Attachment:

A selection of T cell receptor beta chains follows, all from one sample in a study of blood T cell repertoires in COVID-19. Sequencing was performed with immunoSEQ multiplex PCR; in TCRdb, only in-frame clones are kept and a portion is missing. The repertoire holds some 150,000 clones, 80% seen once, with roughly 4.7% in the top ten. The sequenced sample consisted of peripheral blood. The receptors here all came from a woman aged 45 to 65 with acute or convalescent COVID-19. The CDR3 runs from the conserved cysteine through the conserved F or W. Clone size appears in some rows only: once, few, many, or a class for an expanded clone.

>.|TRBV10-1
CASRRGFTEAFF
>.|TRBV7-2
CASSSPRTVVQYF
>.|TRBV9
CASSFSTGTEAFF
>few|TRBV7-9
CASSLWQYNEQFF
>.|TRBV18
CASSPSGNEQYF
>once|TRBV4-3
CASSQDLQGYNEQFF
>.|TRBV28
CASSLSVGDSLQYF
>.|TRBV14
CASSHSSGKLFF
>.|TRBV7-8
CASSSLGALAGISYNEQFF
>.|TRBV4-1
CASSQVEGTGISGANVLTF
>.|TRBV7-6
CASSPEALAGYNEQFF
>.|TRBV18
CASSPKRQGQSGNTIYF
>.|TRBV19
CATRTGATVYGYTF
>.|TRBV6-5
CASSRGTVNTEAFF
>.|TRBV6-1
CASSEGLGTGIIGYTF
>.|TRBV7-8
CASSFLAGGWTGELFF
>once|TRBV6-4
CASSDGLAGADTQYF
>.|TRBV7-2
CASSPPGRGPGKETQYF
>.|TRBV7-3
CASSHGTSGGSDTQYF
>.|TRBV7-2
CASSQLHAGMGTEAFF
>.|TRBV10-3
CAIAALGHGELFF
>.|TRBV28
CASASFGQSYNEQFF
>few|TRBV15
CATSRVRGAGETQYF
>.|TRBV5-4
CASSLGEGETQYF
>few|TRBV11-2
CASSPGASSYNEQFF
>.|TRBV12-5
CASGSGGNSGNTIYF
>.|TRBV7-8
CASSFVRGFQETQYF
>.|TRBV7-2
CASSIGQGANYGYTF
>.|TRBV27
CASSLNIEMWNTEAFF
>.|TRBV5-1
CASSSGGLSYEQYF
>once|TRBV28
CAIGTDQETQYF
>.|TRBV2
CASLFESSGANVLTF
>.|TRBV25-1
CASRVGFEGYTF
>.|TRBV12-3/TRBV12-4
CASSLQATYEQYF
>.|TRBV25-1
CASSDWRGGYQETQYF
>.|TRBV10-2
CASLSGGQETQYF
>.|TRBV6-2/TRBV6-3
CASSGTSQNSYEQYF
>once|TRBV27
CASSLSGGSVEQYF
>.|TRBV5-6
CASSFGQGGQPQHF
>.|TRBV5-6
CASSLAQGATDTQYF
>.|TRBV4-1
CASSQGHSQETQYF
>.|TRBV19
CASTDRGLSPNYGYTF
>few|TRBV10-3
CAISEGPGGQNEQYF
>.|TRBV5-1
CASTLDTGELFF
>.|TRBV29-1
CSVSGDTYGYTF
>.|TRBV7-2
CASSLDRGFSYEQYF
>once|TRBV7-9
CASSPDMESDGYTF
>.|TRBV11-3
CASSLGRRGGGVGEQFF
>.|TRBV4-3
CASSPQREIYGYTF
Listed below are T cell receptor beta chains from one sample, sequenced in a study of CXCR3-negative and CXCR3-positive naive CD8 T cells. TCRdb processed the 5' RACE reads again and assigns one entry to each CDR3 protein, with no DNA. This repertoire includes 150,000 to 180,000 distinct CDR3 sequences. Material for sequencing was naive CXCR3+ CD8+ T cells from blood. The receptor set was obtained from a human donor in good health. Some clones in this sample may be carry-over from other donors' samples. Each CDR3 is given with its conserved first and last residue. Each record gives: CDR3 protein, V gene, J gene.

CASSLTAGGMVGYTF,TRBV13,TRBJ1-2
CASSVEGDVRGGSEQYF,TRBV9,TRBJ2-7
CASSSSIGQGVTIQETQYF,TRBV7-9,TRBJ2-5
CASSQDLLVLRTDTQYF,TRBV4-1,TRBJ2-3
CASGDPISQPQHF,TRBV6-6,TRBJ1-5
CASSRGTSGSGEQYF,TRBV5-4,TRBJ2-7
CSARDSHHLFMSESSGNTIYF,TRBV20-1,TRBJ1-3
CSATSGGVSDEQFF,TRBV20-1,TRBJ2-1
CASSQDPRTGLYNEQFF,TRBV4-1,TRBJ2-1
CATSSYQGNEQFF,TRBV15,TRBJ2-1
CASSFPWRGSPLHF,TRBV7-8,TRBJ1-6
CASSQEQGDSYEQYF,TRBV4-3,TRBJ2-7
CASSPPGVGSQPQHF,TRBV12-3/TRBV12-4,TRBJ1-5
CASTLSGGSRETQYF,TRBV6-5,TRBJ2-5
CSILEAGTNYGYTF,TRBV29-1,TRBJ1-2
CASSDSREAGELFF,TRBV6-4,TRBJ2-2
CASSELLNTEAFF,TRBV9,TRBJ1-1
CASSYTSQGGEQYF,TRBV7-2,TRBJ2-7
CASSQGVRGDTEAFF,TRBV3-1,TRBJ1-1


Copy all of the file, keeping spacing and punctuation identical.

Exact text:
A selection of T cell receptor beta chains follows, all from one sample in a study of blood T cell repertoires in COVID-19. Sequencing was performed with immunoSEQ multiplex PCR; in TCRdb, only in-frame clones are kept and a portion is missing. The repertoire holds some 150,000 clones, 80% seen once, with roughly 4.7% in the top ten. The sequenced sample consisted of peripheral blood. The receptors here all came from a woman aged 45 to 65 with acute or convalescent COVID-19. The CDR3 runs from the conserved cysteine through the conserved F or W. Clone size appears in some rows only: once, few, many, or a class for an expanded clone.

>.|TRBV10-1
CASRRGFTEAFF
>.|TRBV7-2
CASSSPRTVVQYF
>.|TRBV9
CASSFSTGTEAFF
>few|TRBV7-9
CASSLWQYNEQFF
>.|TRBV18
CASSPSGNEQYF
>once|TRBV4-3
CASSQDLQGYNEQFF
>.|TRBV28
CASSLSVGDSLQYF
>.|TRBV14
CASSHSSGKLFF
>.|TRBV7-8
CASSSLGALAGISYNEQFF
>.|TRBV4-1
CASSQVEGTGISGANVLTF
>.|TRBV7-6
CASSPEALAGYNEQFF
>.|TRBV18
CASSPKRQGQSGNTIYF
>.|TRBV19
CATRTGATVYGYTF
>.|TRBV6-5
CASSRGTVNTEAFF
>.|TRBV6-1
CASSEGLGTGIIGYTF
>.|TRBV7-8
CASSFLAGGWTGELFF
>once|TRBV6-4
CASSDGLAGADTQYF
>.|TRBV7-2
CASSPPGRGPGKETQYF
>.|TRBV7-3
CASSHGTSGGSDTQYF
>.|TRBV7-2
CASSQLHAGMGTEAFF
>.|TRBV10-3
CAIAALGHGELFF
>.|TRBV28
CASASFGQSYNEQFF
>few|TRBV15
CATSRVRGAGETQYF
>.|TRBV5-4
CASSLGEGETQYF
>few|TRBV11-2
CASSPGASSYNEQFF
>.|TRBV12-5
CASGSGGNSGNTIYF
>.|TRBV7-8
CASSFVRGFQETQYF
>.|TRBV7-2
CASSIGQGANYGYTF
>.|TRBV27
CASSLNIEMWNTEAFF
>.|TRBV5-1
CASSSGGLSYEQYF
>once|TRBV28
CAIGTDQETQYF
>.|TRBV2
CASLFESSGANVLTF
>.|TRBV25-1
CASRVGFEGYTF
>.|TRBV12-3/TRBV12-4
CASSLQATYEQYF
>.|TRBV25-1
CASSDWRGGYQETQYF
>.|TRBV10-2
CASLSGGQETQYF
>.|TRBV6-2/TRBV6-3
CASSGTSQNSYEQYF
>once|TRBV27
CASSLSGGSVEQYF
>.|TRBV5-6
CASSFGQGGQPQHF
>.|TRBV5-6
CASSLAQGATDTQYF
>.|TRBV4-1
CASSQGHSQETQYF
>.|TRBV19
CASTDRGLSPNYGYTF
>few|TRBV10-3
CAISEGPGGQNEQYF
>.|TRBV5-1
CASTLDTGELFF
>.|TRBV29-1
CSVSGDTYGYTF
>.|TRBV7-2
CASSLDRGFSYEQYF
>once|TRBV7-9
CASSPDMESDGYTF
>.|TRBV11-3
CASSLGRRGGGVGEQFF
>.|TRBV4-3
CASSPQREIYGYTF
Listed below are T cell receptor beta chains from one sample, sequenced in a study of CXCR3-negative and CXCR3-positive naive CD8 T cells. TCRdb processed the 5' RACE reads again and assigns one entry to each CDR3 protein, with no DNA. This repertoire includes 150,000 to 180,000 distinct CDR3 sequences. Material for sequencing was naive CXCR3+ CD8+ T cells from blood. The receptor set was obtained from a human donor in good health. Some clones in this sample may be carry-over from other donors' samples. Each CDR3 is given with its conserved first and last residue. Each record gives: CDR3 protein, V gene, J gene.

CASSLTAGGMVGYTF,TRBV13,TRBJ1-2
CASSVEGDVRGGSEQYF,TRBV9,TRBJ2-7
CASSSSIGQGVTIQETQYF,TRBV7-9,TRBJ2-5
CASSQDLLVLRTDTQYF,TRBV4-1,TRBJ2-3
CASGDPISQPQHF,TRBV6-6,TRBJ1-5
CASSRGTSGSGEQYF,TRBV5-4,TRBJ2-7
CSARDSHHLFMSESSGNTIYF,TRBV20-1,TRBJ1-3
CSATSGGVSDEQFF,TRBV20-1,TRBJ2-1
CASSQDPRTGLYNEQFF,TRBV4-1,TRBJ2-1
CATSSYQGNEQFF,TRBV15,TRBJ2-1
CASSFPWRGSPLHF,TRBV7-8,TRBJ1-6
CASSQEQGDSYEQYF,TRBV4-3,TRBJ2-7
CASSPPGVGSQPQHF,TRBV12-3/TRBV12-4,TRBJ1-5
CASTLSGGSRETQYF,TRBV6-5,TRBJ2-5
CSILEAGTNYGYTF,TRBV29-1,TRBJ1-2
CASSDSREAGELFF,TRBV6-4,TRBJ2-2
CASSELLNTEAFF,TRBV9,TRBJ1-1
CASSYTSQGGEQYF,TRBV7-2,TRBJ2-7
CASSQGVRGDTEAFF,TRBV3-1,TRBJ1-1